Not a problem-free philosophy

by Annie Beltran

Coming from the great southern land of Texas, I’m used to hearing jargon geared toward the location. I honestly had no clue “y’all” wasn’t the plural form of “you” until eighth grade.

One colloquialism I still don’t quite understand is “no worries.” I use it all the time; I’m sure I’m not the only one.  But what does it really mean?  How many situations can I apply it to? Should I really be saying “no worries” with my high-anxiety personality?

Recently, I accidently took a vegan to a taco shop located so deep in southern San Diego I almost had to bring my passport. I have nothing against people who don’t eat meat. I often choose a meatless option when dining; however, at this particular taco shop, the vegetables are braised in a meat sauce. And my Spanish is pathetic, so trying to figure out what I would feed my date wasn’t happening.

“No worries,” she said.

She used that laid back expression with ease. How could I not worry? We were on a dinner date, and I knew I wasn’t going home hungry. My love for authentic restaurants prevented me from leaving this grand taco location. When the English language is scarce at a restaurant, I know the food will be amazing.  Sadly, the only thing she could officially dine on was chips, salsa and spicy pickled carrots.

I was slightly embarrassed, being unable to offer my date part of the California burrito that kept me full for three days. As our date continued with some classic cinematic action, I continued to worry about her loss at dinner. To solve the dilemma, I promptly ordered the jumbo popcorn for her to feed on. Relationships are a two-way street, so she picked the drink we shared—an extra-large water.

There is nothing more heart wrenching than a bad haircut, whether you’re a boy, girl, man, woman or puppy.  If you’ve ever walked out of a salon with a messed up hairdo, or hair-don’t, you know this feeling. It’s the same feeling when you drop your $200 smartphone in the toilet, pre-flush and post-urination.  It rips out your guts and smashes every social event you have planned.

Once, I showed my hairdresser several pictures of the Olsen twins for inspiration.  Mary-Kate was rocking a stylish wavy look, with the perfect side-swoop across her face. This hairstyle keeps me from looking too much like Pocahontas.

After she finished treating my locks, the hairdresser spun my chair around with pride. I faced the mirror and my worst nightmare was realized—straight-across chopped bangs, like Lea Michele from “Glee,” and parted down the middle like Disney’s famous Native American princess.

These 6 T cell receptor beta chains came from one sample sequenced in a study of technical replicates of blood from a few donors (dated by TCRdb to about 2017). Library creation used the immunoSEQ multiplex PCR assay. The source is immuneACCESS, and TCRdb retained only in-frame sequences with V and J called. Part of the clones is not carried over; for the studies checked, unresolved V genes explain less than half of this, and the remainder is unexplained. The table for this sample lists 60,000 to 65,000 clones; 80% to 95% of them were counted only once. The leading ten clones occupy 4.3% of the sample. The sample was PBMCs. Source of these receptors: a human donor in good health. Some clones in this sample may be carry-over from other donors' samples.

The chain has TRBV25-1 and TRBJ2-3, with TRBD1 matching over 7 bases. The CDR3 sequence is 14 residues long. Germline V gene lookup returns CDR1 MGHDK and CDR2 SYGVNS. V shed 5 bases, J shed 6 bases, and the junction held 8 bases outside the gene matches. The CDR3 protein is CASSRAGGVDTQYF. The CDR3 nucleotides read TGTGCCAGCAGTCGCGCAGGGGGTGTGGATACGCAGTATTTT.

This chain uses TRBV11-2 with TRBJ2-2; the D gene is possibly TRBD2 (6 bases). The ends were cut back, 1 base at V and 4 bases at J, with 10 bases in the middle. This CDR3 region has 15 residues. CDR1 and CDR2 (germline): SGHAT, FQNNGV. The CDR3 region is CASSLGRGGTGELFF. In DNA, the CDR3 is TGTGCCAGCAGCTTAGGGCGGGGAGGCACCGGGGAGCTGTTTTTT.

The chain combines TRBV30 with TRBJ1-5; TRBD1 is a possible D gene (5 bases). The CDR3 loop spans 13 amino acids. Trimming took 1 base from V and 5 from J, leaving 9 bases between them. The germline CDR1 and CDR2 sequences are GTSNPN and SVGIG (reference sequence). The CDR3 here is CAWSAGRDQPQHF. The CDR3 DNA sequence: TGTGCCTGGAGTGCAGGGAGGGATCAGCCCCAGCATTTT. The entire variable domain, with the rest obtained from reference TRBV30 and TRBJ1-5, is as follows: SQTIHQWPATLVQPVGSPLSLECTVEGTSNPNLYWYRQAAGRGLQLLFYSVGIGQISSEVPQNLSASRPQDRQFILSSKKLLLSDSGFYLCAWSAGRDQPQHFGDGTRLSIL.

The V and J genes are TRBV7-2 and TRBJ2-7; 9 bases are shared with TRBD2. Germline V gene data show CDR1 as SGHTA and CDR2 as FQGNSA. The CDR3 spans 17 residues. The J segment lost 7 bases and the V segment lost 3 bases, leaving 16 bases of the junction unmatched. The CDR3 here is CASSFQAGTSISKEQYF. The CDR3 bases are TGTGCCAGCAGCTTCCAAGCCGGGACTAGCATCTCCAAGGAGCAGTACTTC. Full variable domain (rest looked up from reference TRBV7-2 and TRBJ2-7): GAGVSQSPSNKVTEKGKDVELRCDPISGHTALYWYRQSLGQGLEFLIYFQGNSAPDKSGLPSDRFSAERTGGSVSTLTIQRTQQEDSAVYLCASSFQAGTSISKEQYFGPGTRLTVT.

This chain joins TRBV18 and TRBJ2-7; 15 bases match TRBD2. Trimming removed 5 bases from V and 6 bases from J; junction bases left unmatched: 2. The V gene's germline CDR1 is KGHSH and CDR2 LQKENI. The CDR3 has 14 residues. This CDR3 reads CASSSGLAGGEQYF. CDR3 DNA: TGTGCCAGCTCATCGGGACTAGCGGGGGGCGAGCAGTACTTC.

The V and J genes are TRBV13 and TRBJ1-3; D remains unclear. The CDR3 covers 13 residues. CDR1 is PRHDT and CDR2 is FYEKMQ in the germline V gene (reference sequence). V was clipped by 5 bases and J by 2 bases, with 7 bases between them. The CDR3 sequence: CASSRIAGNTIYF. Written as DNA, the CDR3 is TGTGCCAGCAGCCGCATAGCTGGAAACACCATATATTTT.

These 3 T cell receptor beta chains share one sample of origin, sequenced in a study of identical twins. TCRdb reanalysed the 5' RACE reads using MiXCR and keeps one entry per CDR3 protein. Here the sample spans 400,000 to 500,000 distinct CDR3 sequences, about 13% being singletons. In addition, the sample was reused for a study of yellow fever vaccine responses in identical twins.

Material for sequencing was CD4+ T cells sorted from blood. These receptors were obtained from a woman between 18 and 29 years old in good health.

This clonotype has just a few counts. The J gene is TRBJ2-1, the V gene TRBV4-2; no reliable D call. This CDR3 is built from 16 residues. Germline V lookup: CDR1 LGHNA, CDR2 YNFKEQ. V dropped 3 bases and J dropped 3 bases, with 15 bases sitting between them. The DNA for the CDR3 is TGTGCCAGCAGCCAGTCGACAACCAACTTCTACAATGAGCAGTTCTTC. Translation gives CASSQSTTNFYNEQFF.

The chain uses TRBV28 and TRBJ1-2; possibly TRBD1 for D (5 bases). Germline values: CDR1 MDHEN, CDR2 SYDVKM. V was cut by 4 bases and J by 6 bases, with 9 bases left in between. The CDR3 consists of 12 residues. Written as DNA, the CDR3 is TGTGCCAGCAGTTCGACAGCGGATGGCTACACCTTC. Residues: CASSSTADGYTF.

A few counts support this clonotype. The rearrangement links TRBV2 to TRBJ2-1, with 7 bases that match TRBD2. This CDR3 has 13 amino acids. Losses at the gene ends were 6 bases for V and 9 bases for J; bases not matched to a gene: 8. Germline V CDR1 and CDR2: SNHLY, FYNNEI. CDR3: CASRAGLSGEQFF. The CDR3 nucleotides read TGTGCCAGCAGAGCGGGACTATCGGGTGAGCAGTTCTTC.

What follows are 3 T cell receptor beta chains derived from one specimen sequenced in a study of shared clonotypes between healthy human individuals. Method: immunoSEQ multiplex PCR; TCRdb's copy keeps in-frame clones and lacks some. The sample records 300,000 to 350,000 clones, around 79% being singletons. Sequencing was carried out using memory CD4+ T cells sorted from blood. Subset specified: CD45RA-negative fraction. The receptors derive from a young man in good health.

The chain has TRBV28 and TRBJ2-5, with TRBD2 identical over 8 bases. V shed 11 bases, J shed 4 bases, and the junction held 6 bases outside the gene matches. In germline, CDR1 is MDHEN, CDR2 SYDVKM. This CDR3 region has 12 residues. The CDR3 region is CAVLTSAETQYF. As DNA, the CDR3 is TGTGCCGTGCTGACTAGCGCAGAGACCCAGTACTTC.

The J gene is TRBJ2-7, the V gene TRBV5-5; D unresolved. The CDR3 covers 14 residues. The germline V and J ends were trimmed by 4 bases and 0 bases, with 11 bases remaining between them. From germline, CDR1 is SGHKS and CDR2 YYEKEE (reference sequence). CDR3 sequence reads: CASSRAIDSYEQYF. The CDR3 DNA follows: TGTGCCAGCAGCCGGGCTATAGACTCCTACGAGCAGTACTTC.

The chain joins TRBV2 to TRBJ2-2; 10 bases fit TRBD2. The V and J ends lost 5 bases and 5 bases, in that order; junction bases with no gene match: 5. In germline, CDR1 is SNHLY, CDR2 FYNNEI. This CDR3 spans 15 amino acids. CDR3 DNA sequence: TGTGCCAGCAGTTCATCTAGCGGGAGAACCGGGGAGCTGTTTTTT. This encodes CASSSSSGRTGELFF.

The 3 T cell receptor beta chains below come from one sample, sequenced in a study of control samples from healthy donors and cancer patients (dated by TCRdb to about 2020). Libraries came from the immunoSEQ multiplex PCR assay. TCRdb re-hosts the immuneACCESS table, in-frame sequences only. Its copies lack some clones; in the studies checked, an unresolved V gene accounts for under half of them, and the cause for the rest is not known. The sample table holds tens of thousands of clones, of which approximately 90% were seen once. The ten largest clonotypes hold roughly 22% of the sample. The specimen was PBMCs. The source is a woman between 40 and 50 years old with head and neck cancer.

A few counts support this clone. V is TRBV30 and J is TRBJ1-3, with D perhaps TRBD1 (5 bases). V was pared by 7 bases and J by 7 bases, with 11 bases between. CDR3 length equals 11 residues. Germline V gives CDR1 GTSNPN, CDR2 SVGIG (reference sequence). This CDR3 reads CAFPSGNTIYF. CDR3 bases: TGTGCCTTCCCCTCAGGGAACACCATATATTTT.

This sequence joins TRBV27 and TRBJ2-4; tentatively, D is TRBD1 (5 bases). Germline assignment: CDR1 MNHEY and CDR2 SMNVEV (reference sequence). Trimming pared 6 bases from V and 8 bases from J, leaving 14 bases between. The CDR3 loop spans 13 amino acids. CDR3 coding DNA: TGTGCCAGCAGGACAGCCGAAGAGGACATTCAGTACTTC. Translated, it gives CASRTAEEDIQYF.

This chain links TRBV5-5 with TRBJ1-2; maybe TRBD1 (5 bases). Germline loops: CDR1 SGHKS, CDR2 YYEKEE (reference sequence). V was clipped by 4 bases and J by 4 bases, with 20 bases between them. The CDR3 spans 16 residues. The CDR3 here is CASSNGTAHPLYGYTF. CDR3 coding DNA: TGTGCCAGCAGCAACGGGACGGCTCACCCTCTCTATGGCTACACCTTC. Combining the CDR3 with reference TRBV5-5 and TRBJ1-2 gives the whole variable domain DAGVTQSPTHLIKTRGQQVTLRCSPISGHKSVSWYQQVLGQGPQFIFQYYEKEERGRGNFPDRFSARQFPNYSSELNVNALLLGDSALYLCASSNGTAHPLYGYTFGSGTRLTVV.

I’m not sure what exactly tipped off my hairdresser about my absolute mortification. Maybe it was the salon staff reviving me back to consciousness or my inability to communicate in complete sentences.

“No worries, it’ll grow back,” said everyone I know.

To which I responded, “No worries, I’ll hide in my closet like the Hunchback of Notre Dame until it does grow back.”

Wikipedia states the expression “no worries” is Australian. The term was coined to promote casual optimism. I should have guessed the land of Foster’s beer and Outback Steakhouse was behind the laid-back gesture.

One cannot use “no worries” in every possible situation. Where does one draw the line? Drawing a thick line would save my friends from my anxious sarcasm when I actually am worried.

Let’s use another real life example. I commonly forget to grab my house keys, and people always ask me how I do such a thing so often.  If I’m locked out of my house when it’s sunny outside, that’s a “no worries” situation.  If I’m locked out at 2 a.m. with new friends who are seeking an after-party located inside of my home, it’s not a “no worries” situation.

It was at this moment one of my new friends, whom I had met at a local watering hole, said, “No worries. Can I use your license?” She broke into my house using my driver’s license. The group celebrated as if Jesus had just returned to turn water into more beer for our drunken evening. I’m still in shock—now I have to worry about how easy it is to break into my house.

OK, I can agree with a little optimism.  Although, how casual is casual? I just can’t agree with every under-kept beach hippie that offers me casual optimism during stressful times. One cannot live a life full of no worries.